This Day In Weather History is a daily podcast by Chris Mei from The Weather Network, featuring stories about people, communities and events and how weather impacted them.
On Jan. 22, 1987, a blizzard shut down the New York-New Jersey area, but it didn't prevent the NHL’s Calgary Flames and New Jersey Devils from playing a regular season game. It also didn't stop the 334 fans who absolutely had to be at the game, no matter how stormy it was.
Heavy snow during the blizzard fell at a rate of up to 3 inches (more than 7.5 cm) per hour. (NOAA).
The game between the Flames and Devils wasn't expected to be historic. But when close to two feet of snow was dumped on the tri-state area, it was enough to turn the ordinary into the extraordinary pretty quickly. It actually paved the way for what turned into one of the most unusual evenings in the history of the league.
So, what was behind the blizzard? A warm, moisture-laden low that developed in the Gulf Coast trekked into the Deep South, then slid up the Atlantic coastal states. As it collided with the Arctic, Canadian air sweeping down as part of a diving Alberta clipper, that moisture was instantly converted to heavy snow that fell at a rate of up to 3 inches (more than 7.5 cm) an hour.
The Devils' paid attendance for the game was pegged at 11,247 fans, but only 334 showed up that night. (Pexels).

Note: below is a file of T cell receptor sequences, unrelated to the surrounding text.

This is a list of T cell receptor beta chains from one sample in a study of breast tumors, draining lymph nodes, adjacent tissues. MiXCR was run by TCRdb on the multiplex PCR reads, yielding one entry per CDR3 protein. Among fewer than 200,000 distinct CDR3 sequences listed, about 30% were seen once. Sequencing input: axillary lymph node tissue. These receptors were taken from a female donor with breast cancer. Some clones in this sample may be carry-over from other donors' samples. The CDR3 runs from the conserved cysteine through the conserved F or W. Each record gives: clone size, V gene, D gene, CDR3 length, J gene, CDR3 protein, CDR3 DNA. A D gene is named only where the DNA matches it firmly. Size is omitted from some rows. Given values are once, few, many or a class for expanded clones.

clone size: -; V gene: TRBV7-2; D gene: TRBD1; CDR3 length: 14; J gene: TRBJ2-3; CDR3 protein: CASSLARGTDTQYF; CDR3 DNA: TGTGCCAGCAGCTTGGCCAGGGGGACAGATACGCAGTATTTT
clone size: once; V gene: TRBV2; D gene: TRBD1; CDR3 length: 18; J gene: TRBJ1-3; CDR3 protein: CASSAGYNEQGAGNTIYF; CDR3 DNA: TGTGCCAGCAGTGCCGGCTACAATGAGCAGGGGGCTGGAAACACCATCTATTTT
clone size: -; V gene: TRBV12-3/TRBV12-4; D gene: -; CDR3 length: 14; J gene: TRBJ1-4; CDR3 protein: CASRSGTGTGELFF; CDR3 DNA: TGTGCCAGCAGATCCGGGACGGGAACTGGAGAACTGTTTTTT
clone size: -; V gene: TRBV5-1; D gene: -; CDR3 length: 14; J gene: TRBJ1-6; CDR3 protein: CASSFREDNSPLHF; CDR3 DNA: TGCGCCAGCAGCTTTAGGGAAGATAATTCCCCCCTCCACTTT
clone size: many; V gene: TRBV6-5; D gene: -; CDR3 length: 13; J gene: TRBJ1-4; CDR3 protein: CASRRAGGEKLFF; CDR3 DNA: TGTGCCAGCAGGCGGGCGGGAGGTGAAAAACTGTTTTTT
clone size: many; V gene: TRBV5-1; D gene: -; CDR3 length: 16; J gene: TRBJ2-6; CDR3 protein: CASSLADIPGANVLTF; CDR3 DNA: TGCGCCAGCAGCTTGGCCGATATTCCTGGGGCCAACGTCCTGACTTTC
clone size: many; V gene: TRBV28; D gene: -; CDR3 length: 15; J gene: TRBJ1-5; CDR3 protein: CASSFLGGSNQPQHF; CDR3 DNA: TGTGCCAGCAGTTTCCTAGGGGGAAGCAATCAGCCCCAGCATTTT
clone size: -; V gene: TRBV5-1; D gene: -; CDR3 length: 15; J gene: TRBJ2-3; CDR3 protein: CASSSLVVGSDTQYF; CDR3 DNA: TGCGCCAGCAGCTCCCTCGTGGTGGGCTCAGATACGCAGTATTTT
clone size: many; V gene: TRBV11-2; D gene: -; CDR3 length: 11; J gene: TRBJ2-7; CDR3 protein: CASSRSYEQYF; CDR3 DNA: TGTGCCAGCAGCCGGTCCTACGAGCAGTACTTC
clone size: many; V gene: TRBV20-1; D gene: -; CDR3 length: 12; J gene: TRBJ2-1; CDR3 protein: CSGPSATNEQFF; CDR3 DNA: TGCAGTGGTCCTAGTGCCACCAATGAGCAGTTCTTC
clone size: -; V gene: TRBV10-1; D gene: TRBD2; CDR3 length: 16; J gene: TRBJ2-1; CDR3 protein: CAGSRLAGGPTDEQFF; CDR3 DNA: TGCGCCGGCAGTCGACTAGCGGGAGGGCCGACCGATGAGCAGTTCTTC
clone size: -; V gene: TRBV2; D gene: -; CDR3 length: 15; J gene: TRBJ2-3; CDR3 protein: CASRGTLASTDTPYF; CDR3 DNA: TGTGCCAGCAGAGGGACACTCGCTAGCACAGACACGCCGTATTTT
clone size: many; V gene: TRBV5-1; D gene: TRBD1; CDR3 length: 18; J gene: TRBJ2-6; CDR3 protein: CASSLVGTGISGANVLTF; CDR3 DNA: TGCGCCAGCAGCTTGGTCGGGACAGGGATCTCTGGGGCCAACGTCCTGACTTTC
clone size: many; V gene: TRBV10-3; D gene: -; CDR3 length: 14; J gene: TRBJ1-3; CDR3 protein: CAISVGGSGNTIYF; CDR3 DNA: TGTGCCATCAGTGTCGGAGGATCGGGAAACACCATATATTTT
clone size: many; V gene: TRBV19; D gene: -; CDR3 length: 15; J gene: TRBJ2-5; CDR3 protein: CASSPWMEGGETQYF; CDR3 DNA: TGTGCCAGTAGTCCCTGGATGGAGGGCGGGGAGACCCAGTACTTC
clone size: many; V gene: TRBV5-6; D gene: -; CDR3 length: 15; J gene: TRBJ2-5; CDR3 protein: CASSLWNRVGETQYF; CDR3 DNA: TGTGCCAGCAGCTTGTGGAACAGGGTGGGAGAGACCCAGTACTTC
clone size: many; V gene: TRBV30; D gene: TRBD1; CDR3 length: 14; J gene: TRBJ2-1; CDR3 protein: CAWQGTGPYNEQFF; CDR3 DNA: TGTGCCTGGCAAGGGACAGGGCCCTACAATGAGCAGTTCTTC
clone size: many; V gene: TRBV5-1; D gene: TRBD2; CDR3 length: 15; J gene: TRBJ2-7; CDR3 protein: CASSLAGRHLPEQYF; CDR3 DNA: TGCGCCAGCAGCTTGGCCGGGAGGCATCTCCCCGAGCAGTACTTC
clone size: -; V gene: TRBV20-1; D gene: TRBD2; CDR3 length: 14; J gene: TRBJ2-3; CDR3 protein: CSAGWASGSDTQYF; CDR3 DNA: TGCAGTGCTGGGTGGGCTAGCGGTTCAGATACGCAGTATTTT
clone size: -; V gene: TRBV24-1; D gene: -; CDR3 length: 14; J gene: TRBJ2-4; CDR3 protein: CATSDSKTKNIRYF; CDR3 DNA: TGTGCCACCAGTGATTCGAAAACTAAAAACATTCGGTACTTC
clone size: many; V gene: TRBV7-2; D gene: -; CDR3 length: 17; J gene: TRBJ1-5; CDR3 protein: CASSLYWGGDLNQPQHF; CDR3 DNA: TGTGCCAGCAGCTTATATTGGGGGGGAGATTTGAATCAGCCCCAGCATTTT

It was more than enough to throttle traffic and close schools, airports and businesses, and send suddenly panicked shoppers to misguidedly and irrationally raid stores for supplies.
The Devils' paid attendance for the game was pegged at 11,247 fans, the number of actual tickets sold for the game. But the snow was too much for most fans, making conditions too dangerous for anyone to safely venture out to the arena that night. Well, except for 334 individuals who had to have either been in the arena already or were in the area all day.
A letter was sent out to thank everyone for coming, along with souvenirs and tickets. (New Jersey Devils).
The horrendous conditions snarled up traffic into a pretzel and that not only prevented fans, but also staff, officials and players, too. The Jan. 22, 1987 matchup is still said to stand as the lowest-attended game in modern NHL history.
Jeff Mazzei was a spectator at the game and told Sportsnet.ca, "Someone from the Devils came around with a yellow pad and went to every fan to get our names and addresses." This is how the 334 Club came about. A letter was sent out to thank everyone for coming, along with souvenirs and tickets.
The 334 fans is still said to stand as the lowest-attended game in modern NHL history. (New Jersey Devils).
Indeed, each of the 334 fans who showed up would later receive a pin, T-shirt and tickets to the next Devils-Flames game, or the closest game to the one-year anniversary. On the 25th anniversary of the game, members of the exclusive 334 Club were invited to a game and a private reception.
On today's podcast, Chris Mei discusses what led to the potent blizzard, conditions during the game, the number of fans who attended and how the 334 Club came to be.
Thumbnail courtesy of Pexels.